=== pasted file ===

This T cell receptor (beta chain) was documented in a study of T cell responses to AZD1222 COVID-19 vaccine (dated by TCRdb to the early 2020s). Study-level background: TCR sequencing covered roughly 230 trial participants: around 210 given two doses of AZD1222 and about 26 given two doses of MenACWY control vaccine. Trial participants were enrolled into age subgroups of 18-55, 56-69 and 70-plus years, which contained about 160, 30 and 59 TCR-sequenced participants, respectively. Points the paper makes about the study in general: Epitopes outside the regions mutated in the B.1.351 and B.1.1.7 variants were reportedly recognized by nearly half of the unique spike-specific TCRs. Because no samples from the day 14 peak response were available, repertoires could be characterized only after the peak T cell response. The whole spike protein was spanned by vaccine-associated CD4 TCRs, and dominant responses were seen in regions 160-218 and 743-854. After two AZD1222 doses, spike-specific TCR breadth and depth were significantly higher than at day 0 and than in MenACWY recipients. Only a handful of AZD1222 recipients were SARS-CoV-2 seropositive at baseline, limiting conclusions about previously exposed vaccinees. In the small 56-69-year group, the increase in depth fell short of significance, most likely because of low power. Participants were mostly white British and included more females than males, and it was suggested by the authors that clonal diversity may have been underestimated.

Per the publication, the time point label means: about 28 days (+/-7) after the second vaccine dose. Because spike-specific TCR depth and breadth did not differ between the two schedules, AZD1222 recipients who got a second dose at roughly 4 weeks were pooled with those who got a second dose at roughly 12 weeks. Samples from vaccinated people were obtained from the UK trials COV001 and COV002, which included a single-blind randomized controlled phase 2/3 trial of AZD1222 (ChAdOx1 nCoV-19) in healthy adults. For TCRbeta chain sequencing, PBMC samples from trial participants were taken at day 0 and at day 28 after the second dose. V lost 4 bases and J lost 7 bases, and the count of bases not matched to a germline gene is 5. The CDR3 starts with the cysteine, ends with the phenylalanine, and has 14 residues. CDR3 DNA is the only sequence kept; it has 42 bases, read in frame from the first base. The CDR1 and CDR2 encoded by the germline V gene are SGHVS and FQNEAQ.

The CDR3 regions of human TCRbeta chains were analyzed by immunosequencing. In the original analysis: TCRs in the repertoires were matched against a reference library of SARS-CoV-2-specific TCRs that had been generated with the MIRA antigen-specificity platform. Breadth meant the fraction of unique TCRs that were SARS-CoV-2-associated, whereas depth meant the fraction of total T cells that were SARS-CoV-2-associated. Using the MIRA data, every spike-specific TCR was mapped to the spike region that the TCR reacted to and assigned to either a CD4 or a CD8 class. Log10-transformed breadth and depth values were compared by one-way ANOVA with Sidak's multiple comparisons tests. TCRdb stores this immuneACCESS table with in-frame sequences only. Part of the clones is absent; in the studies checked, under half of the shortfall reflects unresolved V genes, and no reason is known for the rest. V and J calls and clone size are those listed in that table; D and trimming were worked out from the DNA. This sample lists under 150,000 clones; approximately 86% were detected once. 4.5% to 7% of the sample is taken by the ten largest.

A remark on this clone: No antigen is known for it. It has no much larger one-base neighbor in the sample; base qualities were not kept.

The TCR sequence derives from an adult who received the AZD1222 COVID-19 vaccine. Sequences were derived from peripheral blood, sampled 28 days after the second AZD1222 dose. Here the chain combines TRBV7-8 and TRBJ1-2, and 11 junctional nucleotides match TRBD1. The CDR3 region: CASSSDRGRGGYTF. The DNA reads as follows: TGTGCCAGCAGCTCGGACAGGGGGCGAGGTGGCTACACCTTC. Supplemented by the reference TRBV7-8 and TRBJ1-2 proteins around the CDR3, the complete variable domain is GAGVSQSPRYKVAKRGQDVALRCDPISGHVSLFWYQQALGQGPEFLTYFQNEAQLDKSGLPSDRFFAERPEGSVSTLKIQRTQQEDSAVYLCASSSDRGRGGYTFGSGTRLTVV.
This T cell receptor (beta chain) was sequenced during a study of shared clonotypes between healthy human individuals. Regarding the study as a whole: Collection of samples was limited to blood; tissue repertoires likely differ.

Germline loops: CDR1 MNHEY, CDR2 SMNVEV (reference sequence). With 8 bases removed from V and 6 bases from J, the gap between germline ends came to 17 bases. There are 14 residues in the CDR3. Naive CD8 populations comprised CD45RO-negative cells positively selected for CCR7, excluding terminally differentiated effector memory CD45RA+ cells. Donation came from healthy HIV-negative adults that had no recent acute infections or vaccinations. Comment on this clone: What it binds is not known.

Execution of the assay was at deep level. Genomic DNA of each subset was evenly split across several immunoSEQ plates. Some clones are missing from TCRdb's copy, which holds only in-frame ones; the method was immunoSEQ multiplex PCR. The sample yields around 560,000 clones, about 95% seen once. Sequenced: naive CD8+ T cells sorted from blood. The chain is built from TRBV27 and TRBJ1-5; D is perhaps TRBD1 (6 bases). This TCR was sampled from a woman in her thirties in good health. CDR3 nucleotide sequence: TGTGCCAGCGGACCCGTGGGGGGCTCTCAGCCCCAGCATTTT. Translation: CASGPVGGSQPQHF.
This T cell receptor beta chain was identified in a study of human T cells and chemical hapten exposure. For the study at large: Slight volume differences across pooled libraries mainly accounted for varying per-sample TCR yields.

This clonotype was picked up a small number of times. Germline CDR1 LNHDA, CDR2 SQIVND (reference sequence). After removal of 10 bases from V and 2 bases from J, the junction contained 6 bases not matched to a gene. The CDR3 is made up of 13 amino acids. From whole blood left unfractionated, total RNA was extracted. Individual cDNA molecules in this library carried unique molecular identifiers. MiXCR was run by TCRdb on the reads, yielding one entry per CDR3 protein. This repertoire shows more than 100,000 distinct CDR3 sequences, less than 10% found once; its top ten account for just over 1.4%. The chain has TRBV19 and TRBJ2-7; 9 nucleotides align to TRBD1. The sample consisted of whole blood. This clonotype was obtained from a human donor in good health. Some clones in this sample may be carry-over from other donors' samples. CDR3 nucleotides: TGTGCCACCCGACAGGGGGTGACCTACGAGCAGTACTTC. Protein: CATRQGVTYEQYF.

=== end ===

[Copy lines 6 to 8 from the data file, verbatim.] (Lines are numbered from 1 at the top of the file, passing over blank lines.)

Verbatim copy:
This T cell receptor (beta chain) was sequenced during a study of shared clonotypes between healthy human individuals. Regarding the study as a whole: Collection of samples was limited to blood; tissue repertoires likely differ.

Germline loops: CDR1 MNHEY, CDR2 SMNVEV (reference sequence). With 8 bases removed from V and 6 bases from J, the gap between germline ends came to 17 bases. There are 14 residues in the CDR3. Naive CD8 populations comprised CD45RO-negative cells positively selected for CCR7, excluding terminally differentiated effector memory CD45RA+ cells. Donation came from healthy HIV-negative adults that had no recent acute infections or vaccinations. Comment on this clone: What it binds is not known.

Execution of the assay was at deep level. Genomic DNA of each subset was evenly split across several immunoSEQ plates. Some clones are missing from TCRdb's copy, which holds only in-frame ones; the method was immunoSEQ multiplex PCR. The sample yields around 560,000 clones, about 95% seen once. Sequenced: naive CD8+ T cells sorted from blood. The chain is built from TRBV27 and TRBJ1-5; D is perhaps TRBD1 (6 bases). This TCR was sampled from a woman in her thirties in good health. CDR3 nucleotide sequence: TGTGCCAGCGGACCCGTGGGGGGCTCTCAGCCCCAGCATTTT. Translation: CASGPVGGSQPQHF.